Optimal Motivation and Governance of Education Agents: International Student Recruitment

Optimal Motivation and Governance of Education Agents: International Student Recruitment

Nadia O’Connell (Stenden University, Indonesia) and Ho Yin Wong (Deakin University, Australia)
Copyright: © 2014 |Pages: 20
DOI: 10.4018/978-1-4666-4458-8.ch007
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Abstract

This chapter addresses the issue of marketing higher education institutions through education agents, focusing on ways to gain a competitive advantage over other institutions in the context of increasing global competition while maintaining close management and governance of this distribution channel. Qualitative in-depth interviews were conducted with 31 Australian university international marketing managers and staff, and 16 education agents based in Australia and overseas. The findings show seven main themes, namely, service and support, joint promotion, incentives, training, gifts, social activities, and relationship enhancement. The contributions of this chapter are the provision of experiences, ideas, attitudes, and perspectives of how Australian universities work in partnership with education agents throughout the world to recruit international students in an increasingly competitive marketplace, whilst ensuring obligations are met under Australian international education legislation. This chapter provides marketing specialists, educational administrators, and policy makers with practical real life examples of motivational and management techniques.
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Background

Education Agents

Education agents have developed as private businesses or in some cases quasi government organisations, through which students can be recruited to educational institutions. By 2005, it was estimated than an excess of 10,000 education agents operated around the world and this has now increased to an unknown figure (Jobson 2005). Education agents form an integral distribution channel through which Australian education providers recruit international students (DeLuca 2008; Dunstan 2009).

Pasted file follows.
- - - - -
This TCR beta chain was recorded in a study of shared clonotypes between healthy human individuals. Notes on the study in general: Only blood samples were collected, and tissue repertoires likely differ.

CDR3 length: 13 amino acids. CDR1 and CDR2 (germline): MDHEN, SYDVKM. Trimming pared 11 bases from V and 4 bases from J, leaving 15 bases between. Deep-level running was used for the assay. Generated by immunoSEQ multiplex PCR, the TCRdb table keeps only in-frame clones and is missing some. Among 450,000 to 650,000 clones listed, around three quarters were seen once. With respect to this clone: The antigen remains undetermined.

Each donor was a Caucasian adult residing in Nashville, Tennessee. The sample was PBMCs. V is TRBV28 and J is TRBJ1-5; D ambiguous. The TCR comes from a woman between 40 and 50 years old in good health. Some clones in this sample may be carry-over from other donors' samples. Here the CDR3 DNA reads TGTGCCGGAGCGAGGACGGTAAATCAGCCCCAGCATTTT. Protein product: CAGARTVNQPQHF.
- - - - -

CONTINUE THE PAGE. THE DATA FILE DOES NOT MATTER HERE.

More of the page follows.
Differing from the USA and the UK, most Australian education providers use education agents to recruit international students. In Australia over 60% of students coming to Australia to study are recruited by education agents as compared to 19% in the UK and only 3% in the USA (ICEF 2007; 2008). In 2009 Australia had the highest proportion intake of international students amongst OECD countries (AUIDF 2009). Given, that Australia has only 38 Universities, it outperforms these two strong competitors in terms of number of international students recruited versus number of institutions. It has been reasonably argued that education agents are a fundamental component of Australia’s success (Dunstan 2009). It has been found that agents perceive Australia as having a more businesslike approach to the service they provide to education agents, with faster turn-around times of student application processing and payment of commissions (Krasocki 2002).

Key Terms in this Chapter

Student Recruitment: Activity designed to encourage students or potential students to enroll in a particular program, course, or class, or at a particular institution.

Competitive advantage: An advantage that a firm has over its competitors, allowing it to generate greater sales or margins and/or retain more customers than its competition.

Education Agents: They are official representatives for educational institutions and help the prospective learners to apply for their chosen course. They provide information on courses offered, visa requirements, travel information, accommodation available, and the city where the institution is located.

Promotional Strategy: Promotional strategy is the function of informing, persuading, and influencing a consumer decision.

Motivation: Motivation is a psychological feature that arouses an organism to act towards a desired goal and elicits, controls, and sustains certain goal directed behaviors.

Training: Training is the acquisition of knowledge, skills, and competencies as a result of the teaching of vocational or practical skills and knowledge that relate to specific useful competencies.

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